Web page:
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      • Open Access Article

        1 - Substance in Modern Empiricism
        Alireza   Javanmardi Adib Mohammad  Akvan
        The epistemological approach to Empiricism in the Modern era is opposed to the rationalist approach of Descartes and his followers, who believed in the existence of certain innate ideas prior to experience in Man’s mind. The thinkers advocating this approach explored ra Full Text
        The epistemological approach to Empiricism in the Modern era is opposed to the rationalist approach of Descartes and his followers, who believed in the existence of certain innate ideas prior to experience in Man’s mind. The thinkers advocating this approach explored rationalists’ metaphysical problems through denying innate ideas and considering sense experience as the source of knowledge. The results of such investigations had nothing to say, even at their peak, about substance except when trying to deny it. Accordingly, given the process of the development of empiricism by the pioneers of this approach and its consequences, the authors of this paper have tried to deal with the following basic question: After accepting the specific reading of some empiricists such as Locke, Berkeley, and Hume from the process of attaining knowledge, would it be possible to accept the existence of substance? Here, the writers respond that, based on their studies of the above thinkers’ views of substance, the acceptance of substance is not consistent with empiricism. This is because substance is a meta-empirical entity which sense experience cannot grasp. What follows sense experience in the end is nothing but a collection of impressions which can never explain the existence of substance. Manuscript Document
      • Open Access Article

        2 - The Place of the Prophet in Ibn Sina’s Ideal City
        Mohammad  Akvan Fatemeh  Mohammad
        As a divine philosopher, Ibn Sina has dealt with politics in his metaphysical discussions. Apparently, he has not written an independent work on politics and has considered it to be a part of practical wisdom. In his view, the prophet represents the “ideal ruler” and re Full Text
        As a divine philosopher, Ibn Sina has dealt with politics in his metaphysical discussions. Apparently, he has not written an independent work on politics and has considered it to be a part of practical wisdom. In his view, the prophet represents the “ideal ruler” and revelation and tradition represent the law. Since, before him, Farabi has discussed politics extensively in his al-Siyasah al-madaniyyah (Civil Politics), Ibn Sina does not see any need to provide more explanations in this regard and deals with this field in short without presenting the details. However, he has discussed the quality of choosing a leader and devising laws for his utopia extensively. In fact, he has completed the same prophetic politics that Farabi had initiated previously. The present paper briefly deals with Ibn Sina’s political system in order to clarify the place of the prophet in the hierarchy of his utopia. In this way, the quality of establishing a utopia based on the “definitive text” as the best method of electing a ruler is clearly illustrated. Moreover, the authors demonstrate how the nature of Ibn Sina’s view of the caliphate and the Prophet’s successor bring him closer to the Imamiyyah political philosophy. Manuscript Document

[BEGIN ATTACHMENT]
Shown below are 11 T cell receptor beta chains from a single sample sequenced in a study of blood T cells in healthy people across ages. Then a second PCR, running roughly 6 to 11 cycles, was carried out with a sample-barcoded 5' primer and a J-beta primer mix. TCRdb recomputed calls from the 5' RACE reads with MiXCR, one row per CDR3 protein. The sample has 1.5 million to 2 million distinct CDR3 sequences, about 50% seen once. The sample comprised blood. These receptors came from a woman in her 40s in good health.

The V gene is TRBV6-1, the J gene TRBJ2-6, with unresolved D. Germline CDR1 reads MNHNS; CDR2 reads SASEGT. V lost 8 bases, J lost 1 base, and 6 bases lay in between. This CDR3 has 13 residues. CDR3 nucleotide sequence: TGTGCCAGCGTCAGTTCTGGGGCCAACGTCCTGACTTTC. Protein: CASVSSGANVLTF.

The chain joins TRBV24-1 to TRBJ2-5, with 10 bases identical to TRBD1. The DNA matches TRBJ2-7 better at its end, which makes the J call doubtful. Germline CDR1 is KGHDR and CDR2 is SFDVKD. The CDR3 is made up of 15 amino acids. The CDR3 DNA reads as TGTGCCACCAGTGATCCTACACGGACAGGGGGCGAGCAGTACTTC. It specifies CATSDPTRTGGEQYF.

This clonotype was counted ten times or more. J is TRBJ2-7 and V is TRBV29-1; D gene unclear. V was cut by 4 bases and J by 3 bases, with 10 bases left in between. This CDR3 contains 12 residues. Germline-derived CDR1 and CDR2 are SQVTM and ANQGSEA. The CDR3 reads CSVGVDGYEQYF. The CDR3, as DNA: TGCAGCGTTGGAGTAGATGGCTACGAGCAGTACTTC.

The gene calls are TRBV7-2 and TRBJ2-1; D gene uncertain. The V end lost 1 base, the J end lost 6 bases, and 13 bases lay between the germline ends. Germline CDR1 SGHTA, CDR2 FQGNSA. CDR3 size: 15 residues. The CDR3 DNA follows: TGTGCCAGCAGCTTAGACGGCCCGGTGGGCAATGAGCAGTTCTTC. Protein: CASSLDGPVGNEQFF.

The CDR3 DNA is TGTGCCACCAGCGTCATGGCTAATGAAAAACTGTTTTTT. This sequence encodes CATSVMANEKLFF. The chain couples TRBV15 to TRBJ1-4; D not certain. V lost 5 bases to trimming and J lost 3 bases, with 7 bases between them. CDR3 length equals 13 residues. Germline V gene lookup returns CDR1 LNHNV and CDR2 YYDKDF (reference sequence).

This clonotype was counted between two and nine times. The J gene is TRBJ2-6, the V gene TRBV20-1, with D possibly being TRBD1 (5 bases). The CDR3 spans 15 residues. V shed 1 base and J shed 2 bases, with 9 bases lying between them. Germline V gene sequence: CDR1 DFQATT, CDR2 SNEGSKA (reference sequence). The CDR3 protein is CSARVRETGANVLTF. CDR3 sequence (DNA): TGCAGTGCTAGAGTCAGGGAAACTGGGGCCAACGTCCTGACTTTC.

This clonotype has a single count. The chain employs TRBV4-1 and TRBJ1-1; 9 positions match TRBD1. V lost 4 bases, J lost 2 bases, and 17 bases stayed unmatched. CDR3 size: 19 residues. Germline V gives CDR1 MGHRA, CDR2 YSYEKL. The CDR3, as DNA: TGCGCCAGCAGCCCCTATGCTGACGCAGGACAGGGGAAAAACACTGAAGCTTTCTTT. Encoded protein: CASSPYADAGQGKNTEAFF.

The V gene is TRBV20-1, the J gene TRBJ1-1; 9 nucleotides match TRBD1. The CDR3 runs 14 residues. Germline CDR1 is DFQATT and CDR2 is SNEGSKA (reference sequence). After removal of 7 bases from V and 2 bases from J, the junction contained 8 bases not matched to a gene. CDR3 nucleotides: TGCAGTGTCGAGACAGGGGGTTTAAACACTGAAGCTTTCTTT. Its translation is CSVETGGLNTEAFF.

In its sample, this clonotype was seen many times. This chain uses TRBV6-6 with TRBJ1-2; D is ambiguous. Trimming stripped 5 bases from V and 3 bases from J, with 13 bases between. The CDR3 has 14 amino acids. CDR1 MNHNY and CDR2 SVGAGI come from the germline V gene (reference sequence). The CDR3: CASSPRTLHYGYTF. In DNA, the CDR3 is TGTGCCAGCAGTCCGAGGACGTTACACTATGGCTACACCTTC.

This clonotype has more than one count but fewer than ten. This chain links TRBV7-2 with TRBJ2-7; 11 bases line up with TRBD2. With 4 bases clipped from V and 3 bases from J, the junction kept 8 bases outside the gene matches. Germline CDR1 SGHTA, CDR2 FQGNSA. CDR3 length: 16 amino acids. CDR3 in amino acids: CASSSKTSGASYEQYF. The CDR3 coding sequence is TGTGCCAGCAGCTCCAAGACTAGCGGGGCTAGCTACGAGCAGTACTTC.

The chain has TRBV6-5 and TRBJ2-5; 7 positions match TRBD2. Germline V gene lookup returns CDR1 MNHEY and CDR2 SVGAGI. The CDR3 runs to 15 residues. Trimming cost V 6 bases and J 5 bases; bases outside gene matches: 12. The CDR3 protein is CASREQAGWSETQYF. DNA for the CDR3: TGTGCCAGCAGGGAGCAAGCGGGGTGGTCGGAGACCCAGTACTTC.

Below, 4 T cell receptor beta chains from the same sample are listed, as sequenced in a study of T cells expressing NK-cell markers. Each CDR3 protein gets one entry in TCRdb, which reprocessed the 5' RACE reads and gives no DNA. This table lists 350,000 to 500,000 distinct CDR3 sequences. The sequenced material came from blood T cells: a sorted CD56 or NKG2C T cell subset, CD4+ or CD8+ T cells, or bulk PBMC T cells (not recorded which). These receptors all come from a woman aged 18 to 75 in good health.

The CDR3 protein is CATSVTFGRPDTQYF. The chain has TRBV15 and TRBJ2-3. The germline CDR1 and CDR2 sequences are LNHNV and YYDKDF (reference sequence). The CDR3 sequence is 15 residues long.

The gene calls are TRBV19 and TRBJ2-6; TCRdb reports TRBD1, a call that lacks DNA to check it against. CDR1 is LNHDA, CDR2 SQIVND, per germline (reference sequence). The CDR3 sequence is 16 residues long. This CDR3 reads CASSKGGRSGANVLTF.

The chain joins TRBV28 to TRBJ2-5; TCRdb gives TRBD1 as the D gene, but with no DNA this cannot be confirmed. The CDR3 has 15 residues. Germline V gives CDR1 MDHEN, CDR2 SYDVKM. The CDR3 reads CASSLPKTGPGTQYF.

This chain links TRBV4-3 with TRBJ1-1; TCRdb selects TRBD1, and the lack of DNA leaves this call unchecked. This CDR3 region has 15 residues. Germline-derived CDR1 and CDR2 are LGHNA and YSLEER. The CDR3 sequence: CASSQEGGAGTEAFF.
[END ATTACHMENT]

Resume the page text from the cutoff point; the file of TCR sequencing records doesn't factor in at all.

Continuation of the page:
• Open Access Article

        3 - Epistemological Functions of Mimesis in Thomas Aquinas
        Afra Khakzad Hadi Rabiei Mohammad  Akvan
        Thomas Aquinas, who was inspired with Aristotle’s philosophy in developing some of his views, followed his path in considering art as a kind of imitation. However, the concept of imitation for him was not a purely Aristotelian one; rather, it was also influenced by the Full Text
        Thomas Aquinas, who was inspired with Aristotle’s philosophy in developing some of his views, followed his path in considering art as a kind of imitation. However, the concept of imitation for him was not a purely Aristotelian one; rather, it was also influenced by the viewpoints of some thinkers such as Augustine and Pseudo-Dionysios the Areopagite. He employed mimesis in the texture of Christian theological discussions as well as in relation to the issues related to the metaphorical language of holy texts. Therefore, the concept of mimesis in Aquinas’ view was faced with an epistemological dilemma. On the one hand, it could result in both anxiety and relaxation in addressees or perhaps, through affecting their imagination, distract them from the path of rationality. On the other hand, it seems that the language of the Holy Book, which has been written for leading its addressees to the path of intellection and religiosity, shares the same features of the language of artistic works. Different types of mimesis have been used in the Holy Book and, more importantly, the relationship between the world of being and God is explained there on the basis of the concept of mimesis or imitation. In this paper, through analyzing the views of Aquinas and his references to such philosophers as Aristotle, Augustine, and Pseudo-Dionysius the Areopagite, the authors try to provide a clear explanation of the concept of mimesis and the epistemological functions of artistic imitation in Thomism. Manuscript Document